What do you do for software that is running on your friend's PII, but when you
load it on your AMD it crashes?  You are simply a naive user and don't know
anything about architecture.  You just know that when you went down to comp-USA,
they told you "this machine will do anything the intel-based machine will do,
for a
few hundred bucks less."

It won't, always.  I didn't fail to test the CPUID capability flags, and the
compiler wasn't
told to do so for speed reasons.  And there starts a long, complex, worrisome
path to
aggravation.  Because the "compatible processor" wasn't "really compatible".  We
can
argue about whose fault it is, whether the salesperson should have said "it is
almost
the same but it is missing some new instructions that might cause you problems
if an
application is compiled specifically for the pentiumII."  Or whether the
compiler should
test for CMOV capability, which I would strongly object to when I want to target
a specific
machine for max performance.  Or whether we should blame Microsoft (they seem to
be
a good company to blame for anything.  :)  )

But, in reality, there was an unhappy user.  And a lot of testing back and forth
with emails
to the crafty list, before we figured out what was happening.

Now I know to ask that question (Intel or AMD) but I didn't at the time, not
being an
AMD user.  I assumed that if Intel and AMD were producing chips at the same
time,
with AMD claiming compatibility, that the two _really_ were compatible.  not
that
one had missing instructions that I could detect if I wanted to...


>
>>I didn't tell the compiler "produce code that will run on any machine" I told
>>it "produce code for the P6 instructions (or PII, I don't recall now)"  And
>>new AMD machines were having problems.  I certainly don't remember now whether
>>it was only K5 or early K6, that was too far back.  I just remember the problem,
>>although we also saw it a _few_ times with people using old original pentium
>>processors of course...
>
>If you require P6 instruction support, it won't work on the K6. You wouldn't
>expect a Pentium to work with P6 instructions, would you? The K6 is stuck
>somewhere in between.

I understand.  But the problem is that the K7 was selling at _exactly_ the same
time
as the P6/PII.  And advertised as "compatible but more bang for the buck."  And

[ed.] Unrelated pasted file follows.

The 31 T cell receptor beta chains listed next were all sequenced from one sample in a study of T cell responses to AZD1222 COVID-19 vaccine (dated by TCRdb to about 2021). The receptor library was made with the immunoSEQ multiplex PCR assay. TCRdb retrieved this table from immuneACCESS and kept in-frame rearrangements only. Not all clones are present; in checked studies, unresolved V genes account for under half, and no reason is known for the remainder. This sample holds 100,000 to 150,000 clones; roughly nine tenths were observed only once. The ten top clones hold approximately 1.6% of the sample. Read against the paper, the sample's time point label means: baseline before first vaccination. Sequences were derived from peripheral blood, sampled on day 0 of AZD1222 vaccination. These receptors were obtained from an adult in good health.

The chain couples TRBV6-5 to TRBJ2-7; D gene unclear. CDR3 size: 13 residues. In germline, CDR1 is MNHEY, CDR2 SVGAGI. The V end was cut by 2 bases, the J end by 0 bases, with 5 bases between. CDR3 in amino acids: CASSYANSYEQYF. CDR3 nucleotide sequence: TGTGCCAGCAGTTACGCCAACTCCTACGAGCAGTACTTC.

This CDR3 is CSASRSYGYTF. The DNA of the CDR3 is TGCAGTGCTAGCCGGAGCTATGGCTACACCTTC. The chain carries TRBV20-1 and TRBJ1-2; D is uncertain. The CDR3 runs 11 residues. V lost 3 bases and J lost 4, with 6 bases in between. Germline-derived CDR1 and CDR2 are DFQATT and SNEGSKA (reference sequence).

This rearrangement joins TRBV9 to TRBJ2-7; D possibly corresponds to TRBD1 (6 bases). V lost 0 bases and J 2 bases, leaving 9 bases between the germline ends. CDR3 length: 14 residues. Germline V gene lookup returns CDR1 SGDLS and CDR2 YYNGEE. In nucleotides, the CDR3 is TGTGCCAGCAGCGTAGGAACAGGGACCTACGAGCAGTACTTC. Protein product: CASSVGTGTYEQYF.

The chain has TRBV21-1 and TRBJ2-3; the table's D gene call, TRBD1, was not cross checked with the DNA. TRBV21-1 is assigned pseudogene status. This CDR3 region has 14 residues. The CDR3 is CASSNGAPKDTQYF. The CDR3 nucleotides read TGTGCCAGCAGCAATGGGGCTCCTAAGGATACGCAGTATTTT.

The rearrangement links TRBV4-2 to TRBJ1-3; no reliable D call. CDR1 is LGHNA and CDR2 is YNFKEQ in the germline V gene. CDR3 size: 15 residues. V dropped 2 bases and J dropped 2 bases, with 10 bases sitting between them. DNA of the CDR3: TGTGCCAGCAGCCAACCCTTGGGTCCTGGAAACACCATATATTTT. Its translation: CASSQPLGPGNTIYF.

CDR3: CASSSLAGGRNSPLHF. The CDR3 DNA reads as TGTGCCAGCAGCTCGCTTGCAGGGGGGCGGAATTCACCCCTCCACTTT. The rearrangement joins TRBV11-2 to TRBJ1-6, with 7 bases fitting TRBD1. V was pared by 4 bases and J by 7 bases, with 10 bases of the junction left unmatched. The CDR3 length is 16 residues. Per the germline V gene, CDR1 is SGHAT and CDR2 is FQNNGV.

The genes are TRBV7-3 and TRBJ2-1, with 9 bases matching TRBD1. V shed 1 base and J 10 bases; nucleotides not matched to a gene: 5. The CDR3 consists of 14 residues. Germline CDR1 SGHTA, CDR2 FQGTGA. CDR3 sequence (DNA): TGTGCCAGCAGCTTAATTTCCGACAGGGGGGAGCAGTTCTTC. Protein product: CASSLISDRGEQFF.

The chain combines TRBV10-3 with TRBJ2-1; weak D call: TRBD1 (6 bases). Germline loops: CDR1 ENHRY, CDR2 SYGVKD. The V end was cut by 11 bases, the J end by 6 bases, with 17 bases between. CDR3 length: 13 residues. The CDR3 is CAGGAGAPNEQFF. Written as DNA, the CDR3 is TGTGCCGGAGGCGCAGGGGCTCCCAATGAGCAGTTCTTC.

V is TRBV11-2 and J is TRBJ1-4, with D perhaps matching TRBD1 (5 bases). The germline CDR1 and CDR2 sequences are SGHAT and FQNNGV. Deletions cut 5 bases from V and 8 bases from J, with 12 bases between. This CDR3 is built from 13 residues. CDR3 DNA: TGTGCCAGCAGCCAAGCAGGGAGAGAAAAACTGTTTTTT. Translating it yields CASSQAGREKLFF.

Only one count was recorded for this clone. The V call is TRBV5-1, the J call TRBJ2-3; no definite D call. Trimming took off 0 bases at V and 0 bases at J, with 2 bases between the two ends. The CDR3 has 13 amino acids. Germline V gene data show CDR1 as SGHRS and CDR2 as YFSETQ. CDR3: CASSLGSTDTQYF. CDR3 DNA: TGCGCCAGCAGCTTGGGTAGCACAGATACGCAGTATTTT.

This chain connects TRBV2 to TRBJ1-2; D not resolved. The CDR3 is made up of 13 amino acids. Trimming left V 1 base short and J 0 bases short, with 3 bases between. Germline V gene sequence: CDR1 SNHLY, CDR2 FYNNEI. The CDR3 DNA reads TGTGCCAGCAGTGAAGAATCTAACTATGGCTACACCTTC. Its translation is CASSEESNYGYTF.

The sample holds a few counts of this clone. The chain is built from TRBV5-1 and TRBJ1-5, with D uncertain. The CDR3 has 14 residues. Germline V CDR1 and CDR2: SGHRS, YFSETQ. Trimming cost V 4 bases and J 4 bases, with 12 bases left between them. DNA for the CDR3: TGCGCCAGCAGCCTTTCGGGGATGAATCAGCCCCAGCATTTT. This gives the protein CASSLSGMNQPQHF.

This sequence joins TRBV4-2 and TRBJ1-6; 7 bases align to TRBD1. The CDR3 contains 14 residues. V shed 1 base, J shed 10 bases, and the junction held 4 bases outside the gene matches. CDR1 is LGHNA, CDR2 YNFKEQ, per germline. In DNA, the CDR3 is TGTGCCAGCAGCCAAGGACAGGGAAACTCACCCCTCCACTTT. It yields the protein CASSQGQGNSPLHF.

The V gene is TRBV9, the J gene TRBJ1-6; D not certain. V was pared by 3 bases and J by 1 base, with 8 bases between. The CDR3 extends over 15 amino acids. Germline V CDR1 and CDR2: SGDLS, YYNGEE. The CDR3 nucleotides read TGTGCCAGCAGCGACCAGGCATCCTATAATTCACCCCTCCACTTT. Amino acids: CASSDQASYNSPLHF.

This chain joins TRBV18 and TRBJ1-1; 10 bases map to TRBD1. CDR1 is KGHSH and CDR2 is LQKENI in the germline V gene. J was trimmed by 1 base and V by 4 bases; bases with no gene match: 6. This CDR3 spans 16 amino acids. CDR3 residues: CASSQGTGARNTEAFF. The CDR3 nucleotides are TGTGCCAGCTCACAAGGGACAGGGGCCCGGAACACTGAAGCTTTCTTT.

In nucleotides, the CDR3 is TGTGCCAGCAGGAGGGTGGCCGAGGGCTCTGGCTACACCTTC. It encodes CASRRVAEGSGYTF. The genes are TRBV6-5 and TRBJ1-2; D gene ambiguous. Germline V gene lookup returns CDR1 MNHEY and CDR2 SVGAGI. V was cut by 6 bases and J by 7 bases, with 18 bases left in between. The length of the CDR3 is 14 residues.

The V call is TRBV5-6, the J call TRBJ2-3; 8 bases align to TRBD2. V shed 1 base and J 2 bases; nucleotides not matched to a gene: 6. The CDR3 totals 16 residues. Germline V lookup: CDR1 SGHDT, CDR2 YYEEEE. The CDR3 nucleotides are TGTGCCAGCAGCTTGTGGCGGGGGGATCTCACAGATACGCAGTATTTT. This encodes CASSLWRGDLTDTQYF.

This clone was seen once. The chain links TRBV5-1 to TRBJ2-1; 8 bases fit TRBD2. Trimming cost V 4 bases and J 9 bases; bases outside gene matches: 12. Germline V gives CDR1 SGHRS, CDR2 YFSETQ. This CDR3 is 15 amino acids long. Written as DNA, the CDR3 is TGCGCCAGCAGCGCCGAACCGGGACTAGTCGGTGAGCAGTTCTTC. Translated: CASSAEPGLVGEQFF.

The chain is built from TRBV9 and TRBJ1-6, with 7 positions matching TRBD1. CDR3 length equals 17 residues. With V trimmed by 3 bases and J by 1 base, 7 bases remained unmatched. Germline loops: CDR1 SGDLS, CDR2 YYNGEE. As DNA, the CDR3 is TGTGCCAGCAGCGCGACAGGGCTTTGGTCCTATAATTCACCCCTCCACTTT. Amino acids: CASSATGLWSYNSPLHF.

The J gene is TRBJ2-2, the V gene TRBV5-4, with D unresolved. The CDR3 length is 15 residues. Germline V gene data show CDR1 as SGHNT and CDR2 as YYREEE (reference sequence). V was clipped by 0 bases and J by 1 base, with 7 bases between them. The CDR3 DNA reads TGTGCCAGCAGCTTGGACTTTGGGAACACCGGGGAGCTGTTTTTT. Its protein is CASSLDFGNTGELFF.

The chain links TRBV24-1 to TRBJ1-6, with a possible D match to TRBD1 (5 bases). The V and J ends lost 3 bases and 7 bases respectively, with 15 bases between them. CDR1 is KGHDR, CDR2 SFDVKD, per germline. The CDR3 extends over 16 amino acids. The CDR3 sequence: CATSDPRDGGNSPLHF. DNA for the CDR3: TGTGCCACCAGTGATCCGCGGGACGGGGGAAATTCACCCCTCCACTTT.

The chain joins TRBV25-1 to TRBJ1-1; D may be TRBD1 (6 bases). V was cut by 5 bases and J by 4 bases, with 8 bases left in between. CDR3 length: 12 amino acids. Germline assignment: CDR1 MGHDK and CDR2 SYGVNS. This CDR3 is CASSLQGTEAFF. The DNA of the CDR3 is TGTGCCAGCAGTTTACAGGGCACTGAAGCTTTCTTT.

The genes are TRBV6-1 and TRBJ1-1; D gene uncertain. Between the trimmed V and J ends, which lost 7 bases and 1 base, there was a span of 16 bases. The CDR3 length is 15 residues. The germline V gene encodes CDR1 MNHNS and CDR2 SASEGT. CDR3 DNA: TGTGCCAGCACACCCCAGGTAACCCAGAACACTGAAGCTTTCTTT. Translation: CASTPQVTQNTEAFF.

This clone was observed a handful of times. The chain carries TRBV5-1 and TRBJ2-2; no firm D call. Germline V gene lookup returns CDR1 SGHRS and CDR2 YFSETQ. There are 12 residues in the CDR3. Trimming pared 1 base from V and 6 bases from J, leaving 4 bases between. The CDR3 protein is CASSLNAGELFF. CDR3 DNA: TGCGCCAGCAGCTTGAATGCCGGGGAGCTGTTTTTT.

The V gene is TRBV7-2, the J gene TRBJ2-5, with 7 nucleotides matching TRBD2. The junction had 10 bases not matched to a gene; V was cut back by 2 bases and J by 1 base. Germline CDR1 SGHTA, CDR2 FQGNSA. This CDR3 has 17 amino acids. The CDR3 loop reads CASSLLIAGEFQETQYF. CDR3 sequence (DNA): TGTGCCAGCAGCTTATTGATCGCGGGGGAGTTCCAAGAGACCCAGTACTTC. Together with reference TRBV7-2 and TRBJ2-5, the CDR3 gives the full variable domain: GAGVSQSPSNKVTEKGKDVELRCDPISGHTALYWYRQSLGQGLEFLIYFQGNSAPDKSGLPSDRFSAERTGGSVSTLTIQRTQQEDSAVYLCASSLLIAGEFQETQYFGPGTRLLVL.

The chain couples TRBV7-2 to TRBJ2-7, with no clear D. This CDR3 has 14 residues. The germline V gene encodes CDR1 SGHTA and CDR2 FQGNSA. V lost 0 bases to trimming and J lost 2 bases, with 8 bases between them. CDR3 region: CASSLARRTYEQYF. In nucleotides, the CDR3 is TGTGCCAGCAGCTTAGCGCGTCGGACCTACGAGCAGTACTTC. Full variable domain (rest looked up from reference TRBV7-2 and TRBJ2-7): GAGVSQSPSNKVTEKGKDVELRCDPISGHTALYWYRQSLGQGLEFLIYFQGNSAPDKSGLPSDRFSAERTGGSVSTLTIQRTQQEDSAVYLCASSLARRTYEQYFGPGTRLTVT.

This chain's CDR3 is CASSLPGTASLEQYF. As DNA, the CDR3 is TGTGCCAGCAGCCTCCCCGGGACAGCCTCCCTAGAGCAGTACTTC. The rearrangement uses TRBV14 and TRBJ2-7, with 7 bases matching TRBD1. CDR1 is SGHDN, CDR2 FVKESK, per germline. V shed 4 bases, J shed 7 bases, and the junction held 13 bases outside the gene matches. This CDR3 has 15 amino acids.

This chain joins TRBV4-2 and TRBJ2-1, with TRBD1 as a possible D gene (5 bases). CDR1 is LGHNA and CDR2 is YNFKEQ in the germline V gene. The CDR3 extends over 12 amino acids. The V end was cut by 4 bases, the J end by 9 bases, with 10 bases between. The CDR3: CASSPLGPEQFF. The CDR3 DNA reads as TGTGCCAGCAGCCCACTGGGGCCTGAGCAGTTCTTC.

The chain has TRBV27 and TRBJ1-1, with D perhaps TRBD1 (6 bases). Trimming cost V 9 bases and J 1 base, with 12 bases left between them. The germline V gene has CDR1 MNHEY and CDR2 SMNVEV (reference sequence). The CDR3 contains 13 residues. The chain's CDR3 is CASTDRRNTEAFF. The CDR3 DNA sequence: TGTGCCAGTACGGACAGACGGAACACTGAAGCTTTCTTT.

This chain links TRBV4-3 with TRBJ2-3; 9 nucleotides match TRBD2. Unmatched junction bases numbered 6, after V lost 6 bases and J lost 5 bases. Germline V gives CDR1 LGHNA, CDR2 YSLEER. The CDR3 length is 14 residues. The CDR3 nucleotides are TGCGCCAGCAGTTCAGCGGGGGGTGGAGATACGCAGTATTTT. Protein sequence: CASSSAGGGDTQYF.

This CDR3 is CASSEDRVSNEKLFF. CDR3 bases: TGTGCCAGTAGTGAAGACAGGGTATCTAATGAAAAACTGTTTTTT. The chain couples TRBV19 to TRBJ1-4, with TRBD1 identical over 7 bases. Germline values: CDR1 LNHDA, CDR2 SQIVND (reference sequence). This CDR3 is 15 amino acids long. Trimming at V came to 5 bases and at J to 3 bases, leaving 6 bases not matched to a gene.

it
did cause some confusion.

>
>>I think the confusion point was that The person compiling for me (not Eugene
>>at the time) assumed that when this problem arose, it was something else, as
>>it would run on current pentium processors (PII) but it failed on current (at
>>the time) AMD processors.
>>
>>Whether it was a user error, for trying to run code for a too-new processor,
>>or whatever, it simply caused some interesting support issues.  I didn't do any
>>CPUID tests in anything I did, for example, and didn't want to waste the time
>>with code produced for either.
>
>I wouldn't either. It's annoying to support. However, it is part of the
>architecture. Perhaps this is why VC does not generate instructions for newer
>CPUs.
>
>You encounter the same issues when dealing with people that use the original
>Pentium, 486, etc. This is why you're supposed to use cpuid to detect the
>feature set at runtime to double check. You can at least bail if it doesn't have
>a required feature. It's a bit harder when dealing with GCC because you might
>not think of some feature the compiler uses, but AMD can't really be blamed for
>that.

I just tell everyone "it _must_ have a pentium pro  or PII or beyond."  I had
the
same problem in the 486 days where I had one floating point operation in the
whole
program to compute NPS, and on a 486SX...  crash.




>
>>>I don't know offhand what the original K6 reports for feature flags, but my K6-2
>>>here reports 0x008021BF. Bit 15 (0x00008000) is support for cmovcc, and I don't
>>>see it set. I have a document from AMD entitled, "AMD Processor Recognition
>>>Note" (20734). AMD lists values that each processor returns for each supported
>>>CPUID function. None of the entries for any of the K6-series processors has bit